In 1770 the Spanish Crown decided to construct a building next to the Castillo de la Real Fuerza on the north side of the Plaza de Armas to serve as the Royal Post Office, responsible for all postal communication within Spain’s Ibero-American colonies. The stout Moorish-inspired part Baroque, part Neoclassical building of cut limestone was completed in 1772. The windows overlooking its central courtyard feature Cadiz-style shutters.
In 1820 it became, briefly, the army quartermaster’s headquarters, accounting office and treasury. In the mid-19th century it became the official residence of the vice-captain general, the ‘Subinspector Segundo Cabo,’ from which it takes its name. Following independence, in 1902, it housed the Senate of the Republic and afterwards the Supreme Court.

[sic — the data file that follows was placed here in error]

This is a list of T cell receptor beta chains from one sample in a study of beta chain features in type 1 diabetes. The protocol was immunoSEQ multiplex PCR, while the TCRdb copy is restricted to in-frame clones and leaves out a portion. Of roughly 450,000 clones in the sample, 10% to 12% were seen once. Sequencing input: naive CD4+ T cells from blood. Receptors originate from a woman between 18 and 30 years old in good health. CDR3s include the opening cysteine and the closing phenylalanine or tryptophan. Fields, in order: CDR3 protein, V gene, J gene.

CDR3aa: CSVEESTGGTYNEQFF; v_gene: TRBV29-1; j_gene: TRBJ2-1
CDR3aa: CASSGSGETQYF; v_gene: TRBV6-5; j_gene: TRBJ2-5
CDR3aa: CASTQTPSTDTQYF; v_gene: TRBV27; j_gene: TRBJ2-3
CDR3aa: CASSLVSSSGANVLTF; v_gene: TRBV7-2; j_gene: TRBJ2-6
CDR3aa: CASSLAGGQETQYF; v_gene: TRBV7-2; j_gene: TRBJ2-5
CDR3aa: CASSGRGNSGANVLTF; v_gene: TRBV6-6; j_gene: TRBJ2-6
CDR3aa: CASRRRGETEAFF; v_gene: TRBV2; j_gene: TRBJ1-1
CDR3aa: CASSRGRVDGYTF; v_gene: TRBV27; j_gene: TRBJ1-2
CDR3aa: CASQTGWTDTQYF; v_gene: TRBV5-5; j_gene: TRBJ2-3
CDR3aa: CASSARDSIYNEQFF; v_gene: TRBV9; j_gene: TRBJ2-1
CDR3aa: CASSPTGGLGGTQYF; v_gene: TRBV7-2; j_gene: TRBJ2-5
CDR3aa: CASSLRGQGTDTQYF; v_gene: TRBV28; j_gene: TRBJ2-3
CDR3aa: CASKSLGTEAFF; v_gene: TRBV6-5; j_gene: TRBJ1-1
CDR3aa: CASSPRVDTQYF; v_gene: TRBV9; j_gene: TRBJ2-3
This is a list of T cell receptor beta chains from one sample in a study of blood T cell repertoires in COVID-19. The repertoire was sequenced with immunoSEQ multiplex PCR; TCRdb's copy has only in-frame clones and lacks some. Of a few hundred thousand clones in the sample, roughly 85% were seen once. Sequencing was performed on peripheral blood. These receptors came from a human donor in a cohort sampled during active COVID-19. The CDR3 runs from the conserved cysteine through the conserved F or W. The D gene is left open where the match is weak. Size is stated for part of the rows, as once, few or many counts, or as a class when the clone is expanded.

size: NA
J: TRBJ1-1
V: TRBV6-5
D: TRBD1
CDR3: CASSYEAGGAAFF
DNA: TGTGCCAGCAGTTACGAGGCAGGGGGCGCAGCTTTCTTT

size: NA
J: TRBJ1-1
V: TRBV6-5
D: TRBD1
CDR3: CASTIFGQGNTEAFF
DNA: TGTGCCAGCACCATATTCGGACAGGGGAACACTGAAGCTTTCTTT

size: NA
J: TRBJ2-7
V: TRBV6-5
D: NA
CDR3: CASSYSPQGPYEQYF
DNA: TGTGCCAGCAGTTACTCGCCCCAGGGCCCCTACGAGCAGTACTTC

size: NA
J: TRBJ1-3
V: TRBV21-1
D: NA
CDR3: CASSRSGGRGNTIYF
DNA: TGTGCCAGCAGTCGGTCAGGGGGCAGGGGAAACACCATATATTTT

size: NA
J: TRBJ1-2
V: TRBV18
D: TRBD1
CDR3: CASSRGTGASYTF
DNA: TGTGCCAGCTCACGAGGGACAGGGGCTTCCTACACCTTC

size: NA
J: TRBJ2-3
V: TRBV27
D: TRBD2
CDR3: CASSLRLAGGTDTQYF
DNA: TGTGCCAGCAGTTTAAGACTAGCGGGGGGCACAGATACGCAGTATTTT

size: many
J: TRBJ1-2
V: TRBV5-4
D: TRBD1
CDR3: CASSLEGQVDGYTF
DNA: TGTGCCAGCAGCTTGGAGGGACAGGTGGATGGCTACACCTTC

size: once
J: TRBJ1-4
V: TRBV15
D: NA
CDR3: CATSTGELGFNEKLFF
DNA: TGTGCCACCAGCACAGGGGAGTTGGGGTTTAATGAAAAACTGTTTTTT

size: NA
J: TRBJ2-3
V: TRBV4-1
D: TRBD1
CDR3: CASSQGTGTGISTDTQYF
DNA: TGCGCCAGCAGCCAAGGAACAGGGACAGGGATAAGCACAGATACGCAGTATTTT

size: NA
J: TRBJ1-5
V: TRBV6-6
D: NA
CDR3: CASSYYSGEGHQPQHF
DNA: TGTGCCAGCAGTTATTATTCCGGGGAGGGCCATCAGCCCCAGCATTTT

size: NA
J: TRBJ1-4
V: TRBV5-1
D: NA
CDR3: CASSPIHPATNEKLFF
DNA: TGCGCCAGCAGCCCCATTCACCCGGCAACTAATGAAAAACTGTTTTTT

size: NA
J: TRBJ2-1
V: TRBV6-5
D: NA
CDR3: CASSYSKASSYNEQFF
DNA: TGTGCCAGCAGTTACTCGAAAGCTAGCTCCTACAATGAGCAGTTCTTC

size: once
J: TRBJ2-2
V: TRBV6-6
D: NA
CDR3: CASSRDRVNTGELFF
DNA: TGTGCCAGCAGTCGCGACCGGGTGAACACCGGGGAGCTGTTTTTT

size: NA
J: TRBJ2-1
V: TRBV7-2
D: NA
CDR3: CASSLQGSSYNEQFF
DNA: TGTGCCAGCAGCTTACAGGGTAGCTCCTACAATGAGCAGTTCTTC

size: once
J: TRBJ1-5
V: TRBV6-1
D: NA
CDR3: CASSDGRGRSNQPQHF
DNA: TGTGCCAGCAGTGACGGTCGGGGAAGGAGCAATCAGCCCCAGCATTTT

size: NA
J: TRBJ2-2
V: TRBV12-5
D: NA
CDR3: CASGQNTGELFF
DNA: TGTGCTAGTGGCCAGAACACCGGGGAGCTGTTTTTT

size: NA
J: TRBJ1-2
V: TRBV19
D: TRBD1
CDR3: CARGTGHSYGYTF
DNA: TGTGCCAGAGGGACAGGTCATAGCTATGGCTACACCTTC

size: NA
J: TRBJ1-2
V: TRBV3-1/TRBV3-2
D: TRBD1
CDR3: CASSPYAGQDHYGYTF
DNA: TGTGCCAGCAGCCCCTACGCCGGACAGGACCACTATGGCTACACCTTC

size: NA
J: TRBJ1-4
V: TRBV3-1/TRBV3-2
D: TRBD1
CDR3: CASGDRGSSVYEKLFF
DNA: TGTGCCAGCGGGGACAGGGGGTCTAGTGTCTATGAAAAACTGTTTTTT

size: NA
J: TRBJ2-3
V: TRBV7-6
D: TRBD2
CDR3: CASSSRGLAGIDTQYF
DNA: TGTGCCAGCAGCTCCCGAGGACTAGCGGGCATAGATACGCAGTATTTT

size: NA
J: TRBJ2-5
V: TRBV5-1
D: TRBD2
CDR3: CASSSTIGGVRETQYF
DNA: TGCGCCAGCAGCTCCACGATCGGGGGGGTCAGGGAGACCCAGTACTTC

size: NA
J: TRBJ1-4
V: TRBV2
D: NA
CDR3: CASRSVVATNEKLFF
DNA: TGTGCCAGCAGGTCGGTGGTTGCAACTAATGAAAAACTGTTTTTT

In recent decades it has served as the home of the Instituto Cubano del Libro (a state-run institution that promotes literature), but since 2012 has been closed for a lengthy restoration. It is slated to reopen as an avant-garde cultural center.